Cells and batteries


  • Cells contain chemicals which react to produce electricity. AT6

GCSE Chemistry (8462). For exams 2018 onwards. Version 1.0


Key opportunities for skills development

The voltage produced by a cell is dependent upon a number of factors including the type of electrode and electrolyte.

A simple cell can be made by connecting two different metals in contact with an electrolyte.

Batteries consist of two or more cells connected together in series to provide a greater voltage.

In non-rechargeable cells and batteries the chemical reactions stop when one of the reactants has been used up. Alkaline batteries are non-rechargeable.

Rechargeable cells and batteries can be recharged because the chemical reactions are reversed when an external electrical current is supplied.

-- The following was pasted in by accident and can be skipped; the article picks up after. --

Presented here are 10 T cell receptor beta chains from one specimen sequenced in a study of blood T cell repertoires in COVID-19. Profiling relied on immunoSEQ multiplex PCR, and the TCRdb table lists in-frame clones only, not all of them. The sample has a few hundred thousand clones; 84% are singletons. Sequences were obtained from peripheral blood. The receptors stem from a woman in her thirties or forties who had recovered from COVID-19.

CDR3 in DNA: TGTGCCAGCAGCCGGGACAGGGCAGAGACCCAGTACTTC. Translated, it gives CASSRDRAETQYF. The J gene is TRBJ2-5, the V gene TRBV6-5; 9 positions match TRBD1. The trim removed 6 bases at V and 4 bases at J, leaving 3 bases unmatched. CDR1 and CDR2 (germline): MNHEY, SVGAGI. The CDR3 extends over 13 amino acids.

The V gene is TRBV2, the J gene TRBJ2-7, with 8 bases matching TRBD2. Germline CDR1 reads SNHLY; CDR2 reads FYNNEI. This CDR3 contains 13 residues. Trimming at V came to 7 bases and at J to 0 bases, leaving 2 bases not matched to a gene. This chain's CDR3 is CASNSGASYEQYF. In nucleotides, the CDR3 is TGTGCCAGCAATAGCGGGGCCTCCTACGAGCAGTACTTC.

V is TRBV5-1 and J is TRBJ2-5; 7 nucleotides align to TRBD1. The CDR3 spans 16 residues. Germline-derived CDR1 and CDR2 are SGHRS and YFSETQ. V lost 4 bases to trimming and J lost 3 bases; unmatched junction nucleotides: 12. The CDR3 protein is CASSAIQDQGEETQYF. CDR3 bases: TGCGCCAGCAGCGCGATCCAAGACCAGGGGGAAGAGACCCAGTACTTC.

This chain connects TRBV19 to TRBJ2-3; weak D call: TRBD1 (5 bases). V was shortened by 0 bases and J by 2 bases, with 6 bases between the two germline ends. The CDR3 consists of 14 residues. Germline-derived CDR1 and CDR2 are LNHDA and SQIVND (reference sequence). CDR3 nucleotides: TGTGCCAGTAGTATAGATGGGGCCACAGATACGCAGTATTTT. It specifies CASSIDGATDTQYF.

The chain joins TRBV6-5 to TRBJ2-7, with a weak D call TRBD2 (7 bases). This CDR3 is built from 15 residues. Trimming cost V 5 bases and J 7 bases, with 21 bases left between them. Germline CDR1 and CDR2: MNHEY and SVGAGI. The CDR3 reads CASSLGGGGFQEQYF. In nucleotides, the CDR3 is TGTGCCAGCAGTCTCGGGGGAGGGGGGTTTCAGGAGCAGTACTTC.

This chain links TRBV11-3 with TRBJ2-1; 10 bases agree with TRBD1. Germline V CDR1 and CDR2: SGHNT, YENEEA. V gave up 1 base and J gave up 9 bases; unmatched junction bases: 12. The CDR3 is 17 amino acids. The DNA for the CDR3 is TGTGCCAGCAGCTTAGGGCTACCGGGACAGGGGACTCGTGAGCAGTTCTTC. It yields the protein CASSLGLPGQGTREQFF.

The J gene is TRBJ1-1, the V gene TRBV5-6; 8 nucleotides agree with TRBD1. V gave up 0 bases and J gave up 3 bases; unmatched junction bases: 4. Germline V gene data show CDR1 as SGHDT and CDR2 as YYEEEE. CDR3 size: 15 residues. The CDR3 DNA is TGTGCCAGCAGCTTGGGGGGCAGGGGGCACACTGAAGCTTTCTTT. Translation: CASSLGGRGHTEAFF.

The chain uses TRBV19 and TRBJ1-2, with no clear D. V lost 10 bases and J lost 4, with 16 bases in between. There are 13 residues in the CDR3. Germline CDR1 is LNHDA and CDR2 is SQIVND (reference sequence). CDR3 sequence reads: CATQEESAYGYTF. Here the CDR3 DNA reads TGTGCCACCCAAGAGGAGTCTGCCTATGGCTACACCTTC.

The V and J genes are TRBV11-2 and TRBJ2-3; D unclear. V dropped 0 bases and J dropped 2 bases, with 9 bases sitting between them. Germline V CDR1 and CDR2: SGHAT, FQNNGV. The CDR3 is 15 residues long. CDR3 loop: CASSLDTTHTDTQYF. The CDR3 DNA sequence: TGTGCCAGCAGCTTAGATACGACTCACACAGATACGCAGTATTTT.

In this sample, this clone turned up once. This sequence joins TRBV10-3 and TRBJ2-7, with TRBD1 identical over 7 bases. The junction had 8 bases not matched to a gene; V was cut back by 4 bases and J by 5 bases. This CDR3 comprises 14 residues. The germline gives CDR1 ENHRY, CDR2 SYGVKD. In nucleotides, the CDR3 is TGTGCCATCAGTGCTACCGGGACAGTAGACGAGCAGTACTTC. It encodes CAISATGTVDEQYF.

Students should be able to interpret data for relative reactivity of different metals and evaluate the use of cells.

Students do not need to know details of cells and batteries other than those specified.

AT6 Safe use and careful handling of gases, liquids and solids, including careful mixing of reagents under controlled conditions, using appropriate apparatus to explore chemical changes and/or products (links to A-level AT a and k).